A Mexican in Mexico City
Dear Wab: Sí y no. On one hand, Mexicans in the United States care even more about the going-ons south of the border than Mexicans in Mexico why else would we send billions of dollars in remittances, the country's second-largest source of revenue after oil, to bolster the lives of lazy pendejos like you? But the recent Mexican presidential elections revealed a fascinating paradox: despite our investments in la patria, we don't care much about Mexico's emerging democracy. Polling revealed that out of the 4 million eligible Mexican voters who live in the United States, only 28,000 cast a ballot a woeful seven-tenths of 1 percent. And out of those who did vote, 58 per cent sided with Calderón, the free-market proponent, over the populist Obrador, who rails against the Yanquis and seeks to take our billions in remittances and hand them out to idiot Mexicans who haven't got the good sense to flee for el Norte. Mexico's election results proves again what the Mexican repeats, mantra-like, to the Sensenbeaners and Gilchrists of the world: Not only do Mexicans in the United States not care about Mexican politics (as long as the government keeps their hands off those billions, that is), but the United States transforms even the wabbiest wab into an individualistic, laissez faire lover of liberty who hates the welfare state. And you want to alienate these dyed-in-the-wool conservatives why? Besides, not voting in elections is as American as Old Glory.
Dear Mexican: OK, so I got it that the World Cup was a huge deal and everyone gets excited and so I also get why whenever anyone hits a goal, the announcer drags out the "¡¡¡¡¡Goooooolllllll!!!!!" part for, like, five minutes. But what's with all the drama? Because it never stops. Why do all Mexican radio and television announcers make even the simplest phrases like "five minutes" ("ciiiiinnnnncooooo minuuuuutooooossss") sound like the end of the world?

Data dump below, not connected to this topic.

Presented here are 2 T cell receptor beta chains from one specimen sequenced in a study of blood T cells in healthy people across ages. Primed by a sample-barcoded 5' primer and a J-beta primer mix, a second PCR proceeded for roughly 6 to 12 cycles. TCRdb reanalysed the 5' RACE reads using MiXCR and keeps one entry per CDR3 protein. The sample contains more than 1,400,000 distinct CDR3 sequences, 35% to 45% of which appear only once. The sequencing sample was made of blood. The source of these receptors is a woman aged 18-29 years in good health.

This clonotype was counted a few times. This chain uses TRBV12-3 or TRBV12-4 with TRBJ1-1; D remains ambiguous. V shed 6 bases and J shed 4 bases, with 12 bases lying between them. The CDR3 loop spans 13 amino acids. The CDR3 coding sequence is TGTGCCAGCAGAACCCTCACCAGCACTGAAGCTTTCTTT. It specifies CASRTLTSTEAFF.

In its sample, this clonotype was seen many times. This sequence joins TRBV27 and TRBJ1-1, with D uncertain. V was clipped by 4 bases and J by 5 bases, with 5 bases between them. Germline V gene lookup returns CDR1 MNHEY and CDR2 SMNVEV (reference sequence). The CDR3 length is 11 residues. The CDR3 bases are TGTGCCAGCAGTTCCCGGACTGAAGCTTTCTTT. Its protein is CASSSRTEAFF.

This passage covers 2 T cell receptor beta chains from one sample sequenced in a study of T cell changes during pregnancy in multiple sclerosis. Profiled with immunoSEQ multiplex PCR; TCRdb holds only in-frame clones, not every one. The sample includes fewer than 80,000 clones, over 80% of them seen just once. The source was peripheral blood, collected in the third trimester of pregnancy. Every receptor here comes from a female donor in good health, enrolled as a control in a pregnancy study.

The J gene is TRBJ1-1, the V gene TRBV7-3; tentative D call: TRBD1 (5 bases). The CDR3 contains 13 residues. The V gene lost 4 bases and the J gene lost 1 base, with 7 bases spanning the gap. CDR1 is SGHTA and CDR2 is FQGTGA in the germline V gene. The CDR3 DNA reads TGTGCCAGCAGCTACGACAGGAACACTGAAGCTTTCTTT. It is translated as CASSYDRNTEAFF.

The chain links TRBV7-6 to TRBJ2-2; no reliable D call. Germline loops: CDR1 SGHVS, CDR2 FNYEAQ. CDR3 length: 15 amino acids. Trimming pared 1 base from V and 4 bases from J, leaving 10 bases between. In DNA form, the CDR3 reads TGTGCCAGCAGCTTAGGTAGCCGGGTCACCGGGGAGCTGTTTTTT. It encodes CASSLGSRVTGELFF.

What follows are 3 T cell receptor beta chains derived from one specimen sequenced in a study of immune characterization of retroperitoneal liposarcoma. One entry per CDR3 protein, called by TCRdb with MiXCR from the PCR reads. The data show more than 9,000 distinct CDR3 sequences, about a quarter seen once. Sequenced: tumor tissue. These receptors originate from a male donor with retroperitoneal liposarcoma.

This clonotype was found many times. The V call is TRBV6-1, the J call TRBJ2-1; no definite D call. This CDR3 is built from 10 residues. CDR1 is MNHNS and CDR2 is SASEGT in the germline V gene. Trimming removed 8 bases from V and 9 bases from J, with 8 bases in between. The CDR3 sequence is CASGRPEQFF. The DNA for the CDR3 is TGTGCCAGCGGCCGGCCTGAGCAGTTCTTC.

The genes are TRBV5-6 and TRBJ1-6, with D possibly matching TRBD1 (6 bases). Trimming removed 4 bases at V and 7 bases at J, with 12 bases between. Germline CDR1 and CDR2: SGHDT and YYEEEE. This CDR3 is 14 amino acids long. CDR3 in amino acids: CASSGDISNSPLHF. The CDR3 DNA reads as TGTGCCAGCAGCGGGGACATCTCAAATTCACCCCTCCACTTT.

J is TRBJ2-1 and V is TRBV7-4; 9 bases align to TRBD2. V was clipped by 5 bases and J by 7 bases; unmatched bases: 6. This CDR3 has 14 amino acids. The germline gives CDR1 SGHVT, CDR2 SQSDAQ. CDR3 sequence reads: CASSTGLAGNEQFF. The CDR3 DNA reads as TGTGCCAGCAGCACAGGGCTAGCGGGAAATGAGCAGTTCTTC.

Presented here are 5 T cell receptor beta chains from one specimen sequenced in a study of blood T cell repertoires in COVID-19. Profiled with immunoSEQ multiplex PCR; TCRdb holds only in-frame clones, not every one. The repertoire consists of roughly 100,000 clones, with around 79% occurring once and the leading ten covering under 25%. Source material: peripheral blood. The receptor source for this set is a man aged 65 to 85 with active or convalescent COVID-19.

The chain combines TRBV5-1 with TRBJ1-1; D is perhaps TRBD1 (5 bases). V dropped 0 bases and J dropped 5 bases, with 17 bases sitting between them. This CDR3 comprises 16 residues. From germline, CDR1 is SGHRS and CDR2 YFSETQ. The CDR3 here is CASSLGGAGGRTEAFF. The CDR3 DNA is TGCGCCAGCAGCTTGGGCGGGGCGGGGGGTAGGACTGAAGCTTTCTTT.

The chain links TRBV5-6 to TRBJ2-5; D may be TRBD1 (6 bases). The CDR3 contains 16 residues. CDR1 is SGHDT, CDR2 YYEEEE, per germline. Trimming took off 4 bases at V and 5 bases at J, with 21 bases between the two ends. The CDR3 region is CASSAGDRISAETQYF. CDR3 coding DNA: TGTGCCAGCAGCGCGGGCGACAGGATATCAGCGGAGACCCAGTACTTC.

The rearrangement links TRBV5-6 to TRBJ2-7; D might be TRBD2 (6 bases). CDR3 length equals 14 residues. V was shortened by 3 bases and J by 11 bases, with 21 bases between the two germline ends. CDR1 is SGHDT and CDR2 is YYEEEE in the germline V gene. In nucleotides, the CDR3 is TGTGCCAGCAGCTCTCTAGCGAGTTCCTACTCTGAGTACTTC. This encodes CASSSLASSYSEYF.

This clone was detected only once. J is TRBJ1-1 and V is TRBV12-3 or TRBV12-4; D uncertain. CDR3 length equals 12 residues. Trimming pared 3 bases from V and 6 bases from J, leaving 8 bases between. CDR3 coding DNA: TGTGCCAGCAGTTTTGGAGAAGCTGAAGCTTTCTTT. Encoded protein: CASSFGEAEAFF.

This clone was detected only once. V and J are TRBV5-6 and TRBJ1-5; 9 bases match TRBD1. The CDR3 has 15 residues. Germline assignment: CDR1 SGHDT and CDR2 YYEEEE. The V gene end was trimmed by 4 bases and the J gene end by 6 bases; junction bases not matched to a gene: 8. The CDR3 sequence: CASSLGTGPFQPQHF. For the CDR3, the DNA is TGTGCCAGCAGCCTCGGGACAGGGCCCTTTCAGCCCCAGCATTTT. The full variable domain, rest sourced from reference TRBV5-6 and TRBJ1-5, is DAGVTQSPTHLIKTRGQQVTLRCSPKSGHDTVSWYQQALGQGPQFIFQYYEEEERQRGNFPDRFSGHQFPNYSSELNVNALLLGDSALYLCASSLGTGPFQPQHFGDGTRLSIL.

Dear Gabacho: I forwarded your query to my amigo Esteban Colberto, Spanish-language correspondent for The Colbert Report, but his tongue got stuck rolling the letter r in my last name. My theory regarding our over-excited locutores: It's a habit borrowed from real life. Resourceful Mexicans already stretch out everything in their lives under-the-table salaries, privacy in houses shared with seventeen other people, fake Social Security cards passed around to dozens of friends so why not vowels and consonants? Not only that, but Spanish is the most fun language outside tongue-click-heavy Xhosian to pronounce: full of fricatives, affricates and dipthongs; palatal nasals (the infamous "ñ" sound) and lateral approximants (the "ll" that sounds like the gabacho letter y); deep oooooooooooos, high aaaaaaaaaaaas and iiiiiiiiiiiiiiiis; and the alveolar trill, the double-r roll that sounds like a Harley rumbling through a suburban morning. English's most enjoyable sound? The gnashing of teeth whenever a Mexican takes the job of another lazy gabacho.
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